After years of campaigning by residents and the ‘No Big Ships Committee’, and an unofficial June referendum that saw 99% of voting Venetians support banning large cruise ships entirely from their lagoon, on 7 November 2017 the Italian government announced a speculative plan to divert all cruise ships over 96,000 tonnes away from St. Mark’s and the Giudecca Canal, proposing a new mainland terminal be built to receive them instead. The plan was hailed by ministers as ‘the definitive solution’, and critiqued by campaigners as ‘meaning nothing’, to the blight and damage perceived as wrought by mega-cruise ships upon the lagoon and city.
Three days later on 10 November, the Portuguese prime minister inaugurated architect Carrilho da Graça’s Lisbon Cruise Terminal on a remarkably privileged city centre site on the Tagus River, beside Santa Apolonia train station, in the shadow of the National Pantheon. The 2500 passengers and 1000 crew of the ‘Jewel of the Seas’ were the first to dock at the still under construction terminal, berthing where Portuguese caravels once embarked to discover the world, opposite a historic customs house through which passed some of its spoils.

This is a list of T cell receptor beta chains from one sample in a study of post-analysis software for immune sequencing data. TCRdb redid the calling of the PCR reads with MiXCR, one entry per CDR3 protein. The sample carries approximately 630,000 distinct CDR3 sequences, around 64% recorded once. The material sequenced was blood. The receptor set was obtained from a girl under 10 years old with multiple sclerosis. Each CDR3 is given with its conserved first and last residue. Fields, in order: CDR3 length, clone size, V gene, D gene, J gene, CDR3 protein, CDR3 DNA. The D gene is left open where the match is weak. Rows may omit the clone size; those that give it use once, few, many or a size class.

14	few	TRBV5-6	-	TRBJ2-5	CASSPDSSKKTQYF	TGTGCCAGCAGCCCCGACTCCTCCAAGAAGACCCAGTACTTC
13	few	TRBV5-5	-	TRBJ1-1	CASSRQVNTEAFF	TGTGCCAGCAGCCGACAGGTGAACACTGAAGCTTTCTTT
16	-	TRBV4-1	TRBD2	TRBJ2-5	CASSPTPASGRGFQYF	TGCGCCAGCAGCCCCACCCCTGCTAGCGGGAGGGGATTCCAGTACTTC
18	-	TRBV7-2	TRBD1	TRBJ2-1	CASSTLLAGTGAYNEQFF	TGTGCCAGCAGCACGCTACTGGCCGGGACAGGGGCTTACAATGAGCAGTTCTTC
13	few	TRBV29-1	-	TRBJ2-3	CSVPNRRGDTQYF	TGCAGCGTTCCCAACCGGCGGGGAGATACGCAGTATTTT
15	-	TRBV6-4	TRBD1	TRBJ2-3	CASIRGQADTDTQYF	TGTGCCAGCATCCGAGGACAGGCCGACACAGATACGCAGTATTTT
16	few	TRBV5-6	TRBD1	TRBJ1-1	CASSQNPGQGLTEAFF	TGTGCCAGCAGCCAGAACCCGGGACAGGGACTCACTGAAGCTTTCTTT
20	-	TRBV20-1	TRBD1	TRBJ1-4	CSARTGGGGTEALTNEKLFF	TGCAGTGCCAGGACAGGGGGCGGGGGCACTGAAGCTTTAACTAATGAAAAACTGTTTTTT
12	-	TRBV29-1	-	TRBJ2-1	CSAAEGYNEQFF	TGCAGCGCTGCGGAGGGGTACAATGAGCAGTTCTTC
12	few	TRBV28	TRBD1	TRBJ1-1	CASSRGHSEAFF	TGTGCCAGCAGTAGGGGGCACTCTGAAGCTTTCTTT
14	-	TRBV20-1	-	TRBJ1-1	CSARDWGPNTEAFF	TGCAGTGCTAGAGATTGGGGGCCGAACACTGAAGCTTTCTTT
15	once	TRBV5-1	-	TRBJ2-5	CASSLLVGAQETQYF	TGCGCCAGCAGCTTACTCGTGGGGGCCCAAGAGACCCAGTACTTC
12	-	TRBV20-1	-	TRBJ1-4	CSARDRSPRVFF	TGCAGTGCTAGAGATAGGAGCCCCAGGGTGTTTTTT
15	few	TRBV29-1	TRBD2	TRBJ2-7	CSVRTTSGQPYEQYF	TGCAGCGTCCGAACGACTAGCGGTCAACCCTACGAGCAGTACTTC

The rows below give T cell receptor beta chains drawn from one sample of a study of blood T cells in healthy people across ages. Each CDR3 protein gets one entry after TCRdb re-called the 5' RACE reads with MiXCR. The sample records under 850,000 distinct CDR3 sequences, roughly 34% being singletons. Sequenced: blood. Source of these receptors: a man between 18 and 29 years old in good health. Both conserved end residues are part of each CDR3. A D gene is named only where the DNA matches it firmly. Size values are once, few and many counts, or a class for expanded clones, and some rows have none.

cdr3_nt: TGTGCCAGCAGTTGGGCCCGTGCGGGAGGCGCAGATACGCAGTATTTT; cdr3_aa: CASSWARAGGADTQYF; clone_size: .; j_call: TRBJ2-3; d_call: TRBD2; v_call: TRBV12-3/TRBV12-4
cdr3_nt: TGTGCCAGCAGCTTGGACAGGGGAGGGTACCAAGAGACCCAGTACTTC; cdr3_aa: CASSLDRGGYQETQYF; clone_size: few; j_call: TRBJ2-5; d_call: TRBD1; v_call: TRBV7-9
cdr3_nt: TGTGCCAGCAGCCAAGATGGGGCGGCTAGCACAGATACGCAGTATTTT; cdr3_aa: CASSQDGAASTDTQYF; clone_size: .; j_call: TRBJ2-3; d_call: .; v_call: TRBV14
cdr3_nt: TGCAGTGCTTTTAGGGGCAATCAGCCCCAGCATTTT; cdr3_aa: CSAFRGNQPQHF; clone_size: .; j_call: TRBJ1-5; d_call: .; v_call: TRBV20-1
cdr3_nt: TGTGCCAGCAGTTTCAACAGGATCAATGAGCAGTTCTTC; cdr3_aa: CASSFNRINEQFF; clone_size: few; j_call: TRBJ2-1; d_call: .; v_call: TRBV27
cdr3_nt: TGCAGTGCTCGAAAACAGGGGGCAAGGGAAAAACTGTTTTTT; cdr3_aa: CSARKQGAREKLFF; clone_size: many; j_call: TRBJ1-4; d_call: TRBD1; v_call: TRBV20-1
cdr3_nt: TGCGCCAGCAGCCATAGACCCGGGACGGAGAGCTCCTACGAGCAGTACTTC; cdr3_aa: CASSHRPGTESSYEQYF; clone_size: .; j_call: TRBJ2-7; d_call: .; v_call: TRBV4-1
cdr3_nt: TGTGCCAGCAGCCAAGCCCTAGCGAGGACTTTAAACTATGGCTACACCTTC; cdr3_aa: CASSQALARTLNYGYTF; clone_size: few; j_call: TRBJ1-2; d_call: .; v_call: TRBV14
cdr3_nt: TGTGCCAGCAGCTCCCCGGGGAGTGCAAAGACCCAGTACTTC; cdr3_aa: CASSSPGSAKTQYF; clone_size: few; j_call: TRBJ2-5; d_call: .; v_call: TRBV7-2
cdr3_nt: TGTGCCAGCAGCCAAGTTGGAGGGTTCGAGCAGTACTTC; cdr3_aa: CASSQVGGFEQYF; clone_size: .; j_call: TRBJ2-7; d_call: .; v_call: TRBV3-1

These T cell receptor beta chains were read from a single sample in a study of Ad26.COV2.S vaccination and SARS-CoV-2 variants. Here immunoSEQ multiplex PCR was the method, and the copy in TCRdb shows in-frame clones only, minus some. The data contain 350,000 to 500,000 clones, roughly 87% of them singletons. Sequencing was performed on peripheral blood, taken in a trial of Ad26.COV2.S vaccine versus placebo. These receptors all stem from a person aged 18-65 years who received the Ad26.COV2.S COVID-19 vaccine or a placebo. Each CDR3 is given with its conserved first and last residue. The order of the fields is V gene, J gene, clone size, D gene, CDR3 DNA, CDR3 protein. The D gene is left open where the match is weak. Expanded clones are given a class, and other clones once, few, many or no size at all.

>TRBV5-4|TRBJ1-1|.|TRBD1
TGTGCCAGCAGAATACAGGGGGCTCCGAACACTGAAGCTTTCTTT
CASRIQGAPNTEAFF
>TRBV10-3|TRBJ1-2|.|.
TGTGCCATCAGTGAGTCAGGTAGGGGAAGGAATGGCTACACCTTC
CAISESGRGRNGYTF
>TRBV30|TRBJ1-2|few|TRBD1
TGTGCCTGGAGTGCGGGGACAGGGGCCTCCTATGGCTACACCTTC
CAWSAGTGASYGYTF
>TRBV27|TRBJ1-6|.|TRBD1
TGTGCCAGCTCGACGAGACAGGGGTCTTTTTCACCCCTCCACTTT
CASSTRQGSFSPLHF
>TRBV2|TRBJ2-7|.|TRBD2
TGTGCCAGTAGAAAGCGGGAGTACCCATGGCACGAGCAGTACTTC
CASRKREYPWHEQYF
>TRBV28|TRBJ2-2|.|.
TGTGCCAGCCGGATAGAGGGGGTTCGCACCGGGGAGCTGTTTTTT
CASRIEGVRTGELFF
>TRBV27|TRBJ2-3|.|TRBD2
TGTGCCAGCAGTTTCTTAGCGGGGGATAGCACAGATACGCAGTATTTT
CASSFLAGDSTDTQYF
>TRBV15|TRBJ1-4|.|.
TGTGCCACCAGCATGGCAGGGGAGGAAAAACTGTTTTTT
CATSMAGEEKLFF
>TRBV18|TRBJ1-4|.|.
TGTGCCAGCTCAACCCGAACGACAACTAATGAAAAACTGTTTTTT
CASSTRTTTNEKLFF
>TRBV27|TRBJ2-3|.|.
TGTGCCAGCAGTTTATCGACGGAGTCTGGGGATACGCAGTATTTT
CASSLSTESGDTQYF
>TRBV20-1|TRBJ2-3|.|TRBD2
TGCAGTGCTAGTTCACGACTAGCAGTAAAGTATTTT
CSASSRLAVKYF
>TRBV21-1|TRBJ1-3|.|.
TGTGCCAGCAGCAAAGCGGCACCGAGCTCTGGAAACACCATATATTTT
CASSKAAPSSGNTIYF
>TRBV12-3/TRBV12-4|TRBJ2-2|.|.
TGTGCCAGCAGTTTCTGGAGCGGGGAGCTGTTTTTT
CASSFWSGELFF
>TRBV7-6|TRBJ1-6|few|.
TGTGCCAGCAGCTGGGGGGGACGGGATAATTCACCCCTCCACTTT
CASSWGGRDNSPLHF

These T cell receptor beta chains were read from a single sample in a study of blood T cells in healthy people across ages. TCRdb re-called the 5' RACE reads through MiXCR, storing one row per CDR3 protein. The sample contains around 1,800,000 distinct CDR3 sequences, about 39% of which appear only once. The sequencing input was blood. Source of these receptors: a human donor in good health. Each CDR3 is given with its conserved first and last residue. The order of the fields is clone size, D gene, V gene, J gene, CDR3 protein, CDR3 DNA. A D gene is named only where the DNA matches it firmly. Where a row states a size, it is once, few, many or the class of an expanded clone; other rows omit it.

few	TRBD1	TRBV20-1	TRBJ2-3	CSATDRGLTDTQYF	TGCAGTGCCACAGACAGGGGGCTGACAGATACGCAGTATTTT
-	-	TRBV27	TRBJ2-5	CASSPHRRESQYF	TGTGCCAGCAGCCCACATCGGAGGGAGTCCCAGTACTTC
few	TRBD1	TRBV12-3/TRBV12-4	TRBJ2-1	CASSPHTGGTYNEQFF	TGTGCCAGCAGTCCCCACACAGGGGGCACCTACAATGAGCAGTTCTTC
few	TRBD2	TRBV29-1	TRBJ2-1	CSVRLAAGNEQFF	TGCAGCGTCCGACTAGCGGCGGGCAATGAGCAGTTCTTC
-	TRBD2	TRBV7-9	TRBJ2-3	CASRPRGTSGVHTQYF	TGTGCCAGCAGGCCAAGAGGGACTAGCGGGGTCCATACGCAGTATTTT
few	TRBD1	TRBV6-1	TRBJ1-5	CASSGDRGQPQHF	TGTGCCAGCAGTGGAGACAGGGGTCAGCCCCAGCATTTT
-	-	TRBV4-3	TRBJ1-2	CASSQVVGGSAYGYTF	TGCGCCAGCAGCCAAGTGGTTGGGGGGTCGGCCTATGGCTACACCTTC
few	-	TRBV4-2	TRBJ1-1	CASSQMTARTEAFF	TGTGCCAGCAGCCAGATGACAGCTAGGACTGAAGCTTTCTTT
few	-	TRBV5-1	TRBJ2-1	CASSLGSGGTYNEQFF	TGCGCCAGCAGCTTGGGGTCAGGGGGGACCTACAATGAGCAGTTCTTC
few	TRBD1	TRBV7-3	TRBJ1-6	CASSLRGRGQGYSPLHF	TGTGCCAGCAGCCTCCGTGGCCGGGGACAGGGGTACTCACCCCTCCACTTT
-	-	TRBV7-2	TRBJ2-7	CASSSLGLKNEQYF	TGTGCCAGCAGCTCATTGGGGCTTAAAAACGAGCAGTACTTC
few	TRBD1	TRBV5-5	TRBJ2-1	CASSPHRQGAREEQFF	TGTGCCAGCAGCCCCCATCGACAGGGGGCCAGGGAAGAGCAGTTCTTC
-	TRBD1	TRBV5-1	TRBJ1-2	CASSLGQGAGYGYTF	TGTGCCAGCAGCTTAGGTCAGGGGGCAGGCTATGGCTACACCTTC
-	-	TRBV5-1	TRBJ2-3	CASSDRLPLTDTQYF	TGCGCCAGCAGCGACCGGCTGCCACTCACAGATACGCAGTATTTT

2016 saw Portugal’s 10.3 million population outnumbered by foreign tourists for the first time in its history, and Lisboetas are increasingly fearful of the impact tourism and foreign investment are having upon their own access to the city, but the threat of cruise ships is symbolic to Lisbon, rather than physical as in Venice, whose foundations tremble both metaphorically and in actuality with every passing maritime colossus. The terminal, financed through an international consortium, is emblematic of accelerating change and construction in Lisbon – as it finds foreign visitors and international investment (enticed through programmes like the Golden Visa) to be a 21c replacement for the trade in gold and goods that built the port city of old. If Lisbon gained its power through the Age of Discoveries, it’s perhaps now a discovery of Lisbon by the rest of the world that is increasingly fueling and shaping it today.